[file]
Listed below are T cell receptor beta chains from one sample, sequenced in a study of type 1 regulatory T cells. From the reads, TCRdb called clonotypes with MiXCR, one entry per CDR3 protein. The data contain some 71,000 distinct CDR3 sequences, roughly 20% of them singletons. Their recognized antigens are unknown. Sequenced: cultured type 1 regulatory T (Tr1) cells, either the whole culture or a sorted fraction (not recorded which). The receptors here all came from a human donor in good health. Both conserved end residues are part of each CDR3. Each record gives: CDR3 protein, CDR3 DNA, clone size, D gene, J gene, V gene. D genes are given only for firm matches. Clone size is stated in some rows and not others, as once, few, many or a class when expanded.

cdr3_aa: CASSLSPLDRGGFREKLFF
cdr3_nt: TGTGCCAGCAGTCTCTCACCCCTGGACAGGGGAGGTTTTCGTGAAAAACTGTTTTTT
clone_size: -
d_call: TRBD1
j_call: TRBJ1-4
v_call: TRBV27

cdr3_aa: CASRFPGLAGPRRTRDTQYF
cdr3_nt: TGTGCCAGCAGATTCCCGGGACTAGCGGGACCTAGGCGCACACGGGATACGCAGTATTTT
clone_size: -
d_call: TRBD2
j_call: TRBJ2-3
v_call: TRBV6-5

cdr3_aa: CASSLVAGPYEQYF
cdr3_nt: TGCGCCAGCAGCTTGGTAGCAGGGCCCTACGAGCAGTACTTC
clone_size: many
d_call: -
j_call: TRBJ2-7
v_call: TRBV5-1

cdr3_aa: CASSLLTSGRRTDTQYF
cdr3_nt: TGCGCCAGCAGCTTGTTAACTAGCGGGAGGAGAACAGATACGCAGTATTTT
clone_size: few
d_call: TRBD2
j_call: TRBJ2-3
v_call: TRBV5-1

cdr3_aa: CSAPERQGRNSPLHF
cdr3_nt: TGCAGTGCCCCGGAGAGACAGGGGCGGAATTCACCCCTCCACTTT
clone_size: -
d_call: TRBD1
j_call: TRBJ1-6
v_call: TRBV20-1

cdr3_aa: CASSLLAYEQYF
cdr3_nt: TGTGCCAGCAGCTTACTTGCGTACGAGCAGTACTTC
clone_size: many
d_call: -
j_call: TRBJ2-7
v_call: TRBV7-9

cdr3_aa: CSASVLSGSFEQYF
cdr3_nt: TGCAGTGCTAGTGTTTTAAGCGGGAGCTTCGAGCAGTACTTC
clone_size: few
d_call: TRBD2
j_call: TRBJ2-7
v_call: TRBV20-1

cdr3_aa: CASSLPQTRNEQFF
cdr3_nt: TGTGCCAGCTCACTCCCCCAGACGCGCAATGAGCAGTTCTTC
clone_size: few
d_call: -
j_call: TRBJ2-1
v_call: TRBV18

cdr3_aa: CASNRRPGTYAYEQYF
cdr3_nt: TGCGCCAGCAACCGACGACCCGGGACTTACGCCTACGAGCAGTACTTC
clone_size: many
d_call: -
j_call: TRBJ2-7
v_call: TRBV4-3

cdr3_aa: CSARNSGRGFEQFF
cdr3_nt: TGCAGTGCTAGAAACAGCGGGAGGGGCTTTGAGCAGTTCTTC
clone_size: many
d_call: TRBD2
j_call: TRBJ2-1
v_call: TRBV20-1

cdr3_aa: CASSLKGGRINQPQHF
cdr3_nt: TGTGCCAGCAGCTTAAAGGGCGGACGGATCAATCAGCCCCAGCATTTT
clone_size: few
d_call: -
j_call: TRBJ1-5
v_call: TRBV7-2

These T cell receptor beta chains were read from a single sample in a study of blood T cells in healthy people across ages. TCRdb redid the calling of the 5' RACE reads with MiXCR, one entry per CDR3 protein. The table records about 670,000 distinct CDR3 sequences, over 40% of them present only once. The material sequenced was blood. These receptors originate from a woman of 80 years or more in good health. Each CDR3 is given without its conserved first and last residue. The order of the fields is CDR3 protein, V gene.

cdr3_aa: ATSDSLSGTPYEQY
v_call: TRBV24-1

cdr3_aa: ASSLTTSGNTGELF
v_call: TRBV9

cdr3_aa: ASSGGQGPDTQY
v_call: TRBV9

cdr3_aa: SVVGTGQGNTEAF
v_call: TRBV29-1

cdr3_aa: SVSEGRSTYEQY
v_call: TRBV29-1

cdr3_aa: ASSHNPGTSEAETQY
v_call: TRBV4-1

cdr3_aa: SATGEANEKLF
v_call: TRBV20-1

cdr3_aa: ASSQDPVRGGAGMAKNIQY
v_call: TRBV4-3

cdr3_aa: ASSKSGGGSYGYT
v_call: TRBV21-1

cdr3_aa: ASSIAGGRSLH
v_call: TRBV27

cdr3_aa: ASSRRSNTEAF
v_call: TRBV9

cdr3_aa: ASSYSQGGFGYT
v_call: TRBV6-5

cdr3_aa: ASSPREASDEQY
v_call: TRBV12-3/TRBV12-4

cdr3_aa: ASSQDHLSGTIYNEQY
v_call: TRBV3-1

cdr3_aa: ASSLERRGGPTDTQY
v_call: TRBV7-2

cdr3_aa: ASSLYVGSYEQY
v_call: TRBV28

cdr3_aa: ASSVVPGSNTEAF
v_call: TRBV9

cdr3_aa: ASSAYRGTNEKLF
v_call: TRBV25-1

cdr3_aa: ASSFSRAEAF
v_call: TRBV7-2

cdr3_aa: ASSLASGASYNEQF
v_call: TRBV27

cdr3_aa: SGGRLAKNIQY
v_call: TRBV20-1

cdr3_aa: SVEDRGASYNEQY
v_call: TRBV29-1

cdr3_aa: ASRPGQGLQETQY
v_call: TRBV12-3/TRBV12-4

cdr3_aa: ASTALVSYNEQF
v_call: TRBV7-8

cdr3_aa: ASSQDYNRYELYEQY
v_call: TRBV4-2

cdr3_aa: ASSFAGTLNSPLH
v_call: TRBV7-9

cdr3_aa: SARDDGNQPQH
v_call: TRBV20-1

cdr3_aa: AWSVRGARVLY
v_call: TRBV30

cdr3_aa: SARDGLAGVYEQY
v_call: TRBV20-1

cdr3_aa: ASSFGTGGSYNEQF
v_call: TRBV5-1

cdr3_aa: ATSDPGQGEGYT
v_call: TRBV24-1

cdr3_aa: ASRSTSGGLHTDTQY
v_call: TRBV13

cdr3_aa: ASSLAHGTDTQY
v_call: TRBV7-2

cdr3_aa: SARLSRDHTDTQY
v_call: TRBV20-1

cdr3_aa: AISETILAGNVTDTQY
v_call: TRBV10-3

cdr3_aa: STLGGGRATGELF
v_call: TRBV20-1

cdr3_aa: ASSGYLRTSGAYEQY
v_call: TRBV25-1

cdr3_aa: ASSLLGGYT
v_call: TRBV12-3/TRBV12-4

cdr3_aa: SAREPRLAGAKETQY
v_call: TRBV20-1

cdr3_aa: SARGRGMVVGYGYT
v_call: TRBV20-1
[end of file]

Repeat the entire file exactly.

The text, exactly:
Listed below are T cell receptor beta chains from one sample, sequenced in a study of type 1 regulatory T cells. From the reads, TCRdb called clonotypes with MiXCR, one entry per CDR3 protein. The data contain some 71,000 distinct CDR3 sequences, roughly 20% of them singletons. Their recognized antigens are unknown. Sequenced: cultured type 1 regulatory T (Tr1) cells, either the whole culture or a sorted fraction (not recorded which). The receptors here all came from a human donor in good health. Both conserved end residues are part of each CDR3. Each record gives: CDR3 protein, CDR3 DNA, clone size, D gene, J gene, V gene. D genes are given only for firm matches. Clone size is stated in some rows and not others, as once, few, many or a class when expanded.

cdr3_aa: CASSLSPLDRGGFREKLFF
cdr3_nt: TGTGCCAGCAGTCTCTCACCCCTGGACAGGGGAGGTTTTCGTGAAAAACTGTTTTTT
clone_size: -
d_call: TRBD1
j_call: TRBJ1-4
v_call: TRBV27

cdr3_aa: CASRFPGLAGPRRTRDTQYF
cdr3_nt: TGTGCCAGCAGATTCCCGGGACTAGCGGGACCTAGGCGCACACGGGATACGCAGTATTTT
clone_size: -
d_call: TRBD2
j_call: TRBJ2-3
v_call: TRBV6-5

cdr3_aa: CASSLVAGPYEQYF
cdr3_nt: TGCGCCAGCAGCTTGGTAGCAGGGCCCTACGAGCAGTACTTC
clone_size: many
d_call: -
j_call: TRBJ2-7
v_call: TRBV5-1

cdr3_aa: CASSLLTSGRRTDTQYF
cdr3_nt: TGCGCCAGCAGCTTGTTAACTAGCGGGAGGAGAACAGATACGCAGTATTTT
clone_size: few
d_call: TRBD2
j_call: TRBJ2-3
v_call: TRBV5-1

cdr3_aa: CSAPERQGRNSPLHF
cdr3_nt: TGCAGTGCCCCGGAGAGACAGGGGCGGAATTCACCCCTCCACTTT
clone_size: -
d_call: TRBD1
j_call: TRBJ1-6
v_call: TRBV20-1

cdr3_aa: CASSLLAYEQYF
cdr3_nt: TGTGCCAGCAGCTTACTTGCGTACGAGCAGTACTTC
clone_size: many
d_call: -
j_call: TRBJ2-7
v_call: TRBV7-9

cdr3_aa: CSASVLSGSFEQYF
cdr3_nt: TGCAGTGCTAGTGTTTTAAGCGGGAGCTTCGAGCAGTACTTC
clone_size: few
d_call: TRBD2
j_call: TRBJ2-7
v_call: TRBV20-1

cdr3_aa: CASSLPQTRNEQFF
cdr3_nt: TGTGCCAGCTCACTCCCCCAGACGCGCAATGAGCAGTTCTTC
clone_size: few
d_call: -
j_call: TRBJ2-1
v_call: TRBV18

cdr3_aa: CASNRRPGTYAYEQYF
cdr3_nt: TGCGCCAGCAACCGACGACCCGGGACTTACGCCTACGAGCAGTACTTC
clone_size: many
d_call: -
j_call: TRBJ2-7
v_call: TRBV4-3

cdr3_aa: CSARNSGRGFEQFF
cdr3_nt: TGCAGTGCTAGAAACAGCGGGAGGGGCTTTGAGCAGTTCTTC
clone_size: many
d_call: TRBD2
j_call: TRBJ2-1
v_call: TRBV20-1

cdr3_aa: CASSLKGGRINQPQHF
cdr3_nt: TGTGCCAGCAGCTTAAAGGGCGGACGGATCAATCAGCCCCAGCATTTT
clone_size: few
d_call: -
j_call: TRBJ1-5
v_call: TRBV7-2

These T cell receptor beta chains were read from a single sample in a study of blood T cells in healthy people across ages. TCRdb redid the calling of the 5' RACE reads with MiXCR, one entry per CDR3 protein. The table records about 670,000 distinct CDR3 sequences, over 40% of them present only once. The material sequenced was blood. These receptors originate from a woman of 80 years or more in good health. Each CDR3 is given without its conserved first and last residue. The order of the fields is CDR3 protein, V gene.

cdr3_aa: ATSDSLSGTPYEQY
v_call: TRBV24-1

cdr3_aa: ASSLTTSGNTGELF
v_call: TRBV9

cdr3_aa: ASSGGQGPDTQY
v_call: TRBV9

cdr3_aa: SVVGTGQGNTEAF
v_call: TRBV29-1

cdr3_aa: SVSEGRSTYEQY
v_call: TRBV29-1

cdr3_aa: ASSHNPGTSEAETQY
v_call: TRBV4-1

cdr3_aa: SATGEANEKLF
v_call: TRBV20-1

cdr3_aa: ASSQDPVRGGAGMAKNIQY
v_call: TRBV4-3

cdr3_aa: ASSKSGGGSYGYT
v_call: TRBV21-1

cdr3_aa: ASSIAGGRSLH
v_call: TRBV27

cdr3_aa: ASSRRSNTEAF
v_call: TRBV9

cdr3_aa: ASSYSQGGFGYT
v_call: TRBV6-5

cdr3_aa: ASSPREASDEQY
v_call: TRBV12-3/TRBV12-4

cdr3_aa: ASSQDHLSGTIYNEQY
v_call: TRBV3-1

cdr3_aa: ASSLERRGGPTDTQY
v_call: TRBV7-2

cdr3_aa: ASSLYVGSYEQY
v_call: TRBV28

cdr3_aa: ASSVVPGSNTEAF
v_call: TRBV9

cdr3_aa: ASSAYRGTNEKLF
v_call: TRBV25-1

cdr3_aa: ASSFSRAEAF
v_call: TRBV7-2

cdr3_aa: ASSLASGASYNEQF
v_call: TRBV27

cdr3_aa: SGGRLAKNIQY
v_call: TRBV20-1

cdr3_aa: SVEDRGASYNEQY
v_call: TRBV29-1

cdr3_aa: ASRPGQGLQETQY
v_call: TRBV12-3/TRBV12-4

cdr3_aa: ASTALVSYNEQF
v_call: TRBV7-8

cdr3_aa: ASSQDYNRYELYEQY
v_call: TRBV4-2

cdr3_aa: ASSFAGTLNSPLH
v_call: TRBV7-9

cdr3_aa: SARDDGNQPQH
v_call: TRBV20-1

cdr3_aa: AWSVRGARVLY
v_call: TRBV30

cdr3_aa: SARDGLAGVYEQY
v_call: TRBV20-1

cdr3_aa: ASSFGTGGSYNEQF
v_call: TRBV5-1

cdr3_aa: ATSDPGQGEGYT
v_call: TRBV24-1

cdr3_aa: ASRSTSGGLHTDTQY
v_call: TRBV13

cdr3_aa: ASSLAHGTDTQY
v_call: TRBV7-2

cdr3_aa: SARLSRDHTDTQY
v_call: TRBV20-1

cdr3_aa: AISETILAGNVTDTQY
v_call: TRBV10-3

cdr3_aa: STLGGGRATGELF
v_call: TRBV20-1

cdr3_aa: ASSGYLRTSGAYEQY
v_call: TRBV25-1

cdr3_aa: ASSLLGGYT
v_call: TRBV12-3/TRBV12-4

cdr3_aa: SAREPRLAGAKETQY
v_call: TRBV20-1

cdr3_aa: SARGRGMVVGYGYT
v_call: TRBV20-1